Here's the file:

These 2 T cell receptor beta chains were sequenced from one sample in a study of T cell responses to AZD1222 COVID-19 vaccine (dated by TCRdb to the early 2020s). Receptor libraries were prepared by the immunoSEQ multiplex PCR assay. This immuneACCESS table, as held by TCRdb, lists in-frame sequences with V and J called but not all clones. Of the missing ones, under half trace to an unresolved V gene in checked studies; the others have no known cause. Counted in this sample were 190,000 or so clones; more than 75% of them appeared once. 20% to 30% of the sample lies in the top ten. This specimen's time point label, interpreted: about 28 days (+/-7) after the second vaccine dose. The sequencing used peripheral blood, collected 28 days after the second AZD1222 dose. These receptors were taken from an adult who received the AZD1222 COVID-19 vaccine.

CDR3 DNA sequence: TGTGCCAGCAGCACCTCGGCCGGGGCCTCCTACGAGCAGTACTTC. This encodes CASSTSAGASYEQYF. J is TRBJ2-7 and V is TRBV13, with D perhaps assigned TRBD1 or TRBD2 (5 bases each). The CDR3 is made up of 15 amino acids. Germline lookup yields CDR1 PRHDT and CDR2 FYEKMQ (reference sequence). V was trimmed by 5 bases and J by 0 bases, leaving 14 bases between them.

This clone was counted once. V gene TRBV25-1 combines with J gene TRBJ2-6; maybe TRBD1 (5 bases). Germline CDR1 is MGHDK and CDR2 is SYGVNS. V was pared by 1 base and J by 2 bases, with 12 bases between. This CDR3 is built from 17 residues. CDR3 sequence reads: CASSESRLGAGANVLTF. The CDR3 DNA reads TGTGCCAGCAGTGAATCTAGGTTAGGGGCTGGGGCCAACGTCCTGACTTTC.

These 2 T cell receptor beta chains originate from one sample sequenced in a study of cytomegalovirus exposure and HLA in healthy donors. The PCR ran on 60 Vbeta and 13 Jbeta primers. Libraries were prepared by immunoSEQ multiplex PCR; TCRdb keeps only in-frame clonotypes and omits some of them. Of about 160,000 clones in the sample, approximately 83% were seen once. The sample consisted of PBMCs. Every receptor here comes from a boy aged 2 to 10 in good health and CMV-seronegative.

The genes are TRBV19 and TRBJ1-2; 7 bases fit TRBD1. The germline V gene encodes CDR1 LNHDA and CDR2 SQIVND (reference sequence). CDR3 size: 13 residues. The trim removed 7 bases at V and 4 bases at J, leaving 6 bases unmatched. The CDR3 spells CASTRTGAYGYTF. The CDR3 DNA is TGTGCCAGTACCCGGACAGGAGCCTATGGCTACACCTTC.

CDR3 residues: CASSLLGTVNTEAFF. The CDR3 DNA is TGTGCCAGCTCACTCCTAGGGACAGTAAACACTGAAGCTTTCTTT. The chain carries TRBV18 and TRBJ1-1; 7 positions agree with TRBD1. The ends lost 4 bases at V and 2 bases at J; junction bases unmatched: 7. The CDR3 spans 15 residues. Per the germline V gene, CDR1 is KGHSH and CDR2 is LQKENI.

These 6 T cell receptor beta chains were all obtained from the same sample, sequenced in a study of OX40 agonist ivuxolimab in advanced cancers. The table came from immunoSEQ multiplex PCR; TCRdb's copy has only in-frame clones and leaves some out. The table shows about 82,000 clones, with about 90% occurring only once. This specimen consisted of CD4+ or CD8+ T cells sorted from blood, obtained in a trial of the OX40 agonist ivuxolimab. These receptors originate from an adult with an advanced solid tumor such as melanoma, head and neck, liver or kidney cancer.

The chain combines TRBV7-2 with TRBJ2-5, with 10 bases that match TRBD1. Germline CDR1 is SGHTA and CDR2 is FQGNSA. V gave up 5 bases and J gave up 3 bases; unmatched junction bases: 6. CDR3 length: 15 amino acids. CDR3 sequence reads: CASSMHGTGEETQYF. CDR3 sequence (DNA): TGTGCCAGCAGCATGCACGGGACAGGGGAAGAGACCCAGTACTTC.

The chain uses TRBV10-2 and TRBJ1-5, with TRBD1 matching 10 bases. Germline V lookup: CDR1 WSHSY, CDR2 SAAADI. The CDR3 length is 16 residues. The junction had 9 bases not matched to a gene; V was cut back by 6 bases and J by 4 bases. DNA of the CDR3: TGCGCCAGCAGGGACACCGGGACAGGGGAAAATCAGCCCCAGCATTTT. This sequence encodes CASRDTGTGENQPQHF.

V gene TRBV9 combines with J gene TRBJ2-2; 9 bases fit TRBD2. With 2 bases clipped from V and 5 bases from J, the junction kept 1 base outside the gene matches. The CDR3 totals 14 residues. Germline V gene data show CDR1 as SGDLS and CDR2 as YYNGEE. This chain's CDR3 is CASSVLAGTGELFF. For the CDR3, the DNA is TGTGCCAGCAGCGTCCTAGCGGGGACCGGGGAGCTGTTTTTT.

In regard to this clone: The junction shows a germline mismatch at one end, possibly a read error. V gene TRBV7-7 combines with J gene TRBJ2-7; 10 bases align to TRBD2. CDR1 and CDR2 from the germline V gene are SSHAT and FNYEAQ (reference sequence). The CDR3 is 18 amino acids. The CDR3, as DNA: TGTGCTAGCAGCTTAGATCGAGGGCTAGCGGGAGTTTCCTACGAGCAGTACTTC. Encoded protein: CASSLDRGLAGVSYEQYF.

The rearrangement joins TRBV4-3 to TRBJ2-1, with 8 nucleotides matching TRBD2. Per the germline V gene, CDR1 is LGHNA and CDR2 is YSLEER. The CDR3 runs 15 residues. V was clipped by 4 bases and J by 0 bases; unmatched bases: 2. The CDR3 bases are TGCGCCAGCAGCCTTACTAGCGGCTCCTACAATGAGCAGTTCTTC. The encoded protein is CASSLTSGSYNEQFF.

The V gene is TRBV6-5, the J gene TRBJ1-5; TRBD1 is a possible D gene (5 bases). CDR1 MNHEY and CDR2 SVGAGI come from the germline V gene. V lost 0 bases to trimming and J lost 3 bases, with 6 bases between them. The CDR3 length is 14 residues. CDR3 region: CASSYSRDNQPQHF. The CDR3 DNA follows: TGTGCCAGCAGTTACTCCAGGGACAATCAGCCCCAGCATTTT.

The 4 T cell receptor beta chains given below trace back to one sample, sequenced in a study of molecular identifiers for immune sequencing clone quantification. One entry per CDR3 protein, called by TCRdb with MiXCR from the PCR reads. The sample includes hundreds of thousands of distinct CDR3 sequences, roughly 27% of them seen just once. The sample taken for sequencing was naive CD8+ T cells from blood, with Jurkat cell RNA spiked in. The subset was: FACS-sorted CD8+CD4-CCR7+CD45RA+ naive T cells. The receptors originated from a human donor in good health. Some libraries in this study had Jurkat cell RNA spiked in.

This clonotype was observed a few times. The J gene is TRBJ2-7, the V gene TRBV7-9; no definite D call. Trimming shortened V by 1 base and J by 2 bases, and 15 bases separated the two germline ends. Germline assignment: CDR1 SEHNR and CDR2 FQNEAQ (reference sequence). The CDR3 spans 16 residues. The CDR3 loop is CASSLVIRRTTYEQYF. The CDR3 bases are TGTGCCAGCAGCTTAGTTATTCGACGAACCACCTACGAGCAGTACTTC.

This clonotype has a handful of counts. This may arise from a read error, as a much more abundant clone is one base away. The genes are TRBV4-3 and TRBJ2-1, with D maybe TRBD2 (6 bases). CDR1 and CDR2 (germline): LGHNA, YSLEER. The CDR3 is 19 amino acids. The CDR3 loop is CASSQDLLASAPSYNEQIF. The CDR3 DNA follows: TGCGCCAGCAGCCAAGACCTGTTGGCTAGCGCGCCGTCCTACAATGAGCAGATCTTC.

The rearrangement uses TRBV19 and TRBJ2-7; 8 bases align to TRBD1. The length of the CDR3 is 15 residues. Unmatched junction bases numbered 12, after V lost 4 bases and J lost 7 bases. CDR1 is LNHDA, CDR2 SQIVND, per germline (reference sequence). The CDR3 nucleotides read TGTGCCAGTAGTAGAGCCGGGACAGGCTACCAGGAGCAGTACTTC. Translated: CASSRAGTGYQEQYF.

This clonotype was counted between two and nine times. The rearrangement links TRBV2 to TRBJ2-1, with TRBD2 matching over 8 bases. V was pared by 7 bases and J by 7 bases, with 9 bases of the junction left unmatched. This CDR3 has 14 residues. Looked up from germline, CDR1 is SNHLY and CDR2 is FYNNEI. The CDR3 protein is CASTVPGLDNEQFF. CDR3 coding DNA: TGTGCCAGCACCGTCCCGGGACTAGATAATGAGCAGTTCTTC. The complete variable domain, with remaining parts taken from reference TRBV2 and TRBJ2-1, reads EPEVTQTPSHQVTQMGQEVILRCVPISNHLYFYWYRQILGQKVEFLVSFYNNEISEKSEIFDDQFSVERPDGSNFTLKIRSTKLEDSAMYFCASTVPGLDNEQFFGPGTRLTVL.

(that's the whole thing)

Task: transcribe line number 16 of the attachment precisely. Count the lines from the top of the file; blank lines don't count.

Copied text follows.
This clonotype has a handful of counts. This may arise from a read error, as a much more abundant clone is one base away. The genes are TRBV4-3 and TRBJ2-1, with D maybe TRBD2 (6 bases). CDR1 and CDR2 (germline): LGHNA, YSLEER. The CDR3 is 19 amino acids. The CDR3 loop is CASSQDLLASAPSYNEQIF. The CDR3 DNA follows: TGCGCCAGCAGCCAAGACCTGTTGGCTAGCGCGCCGTCCTACAATGAGCAGATCTTC.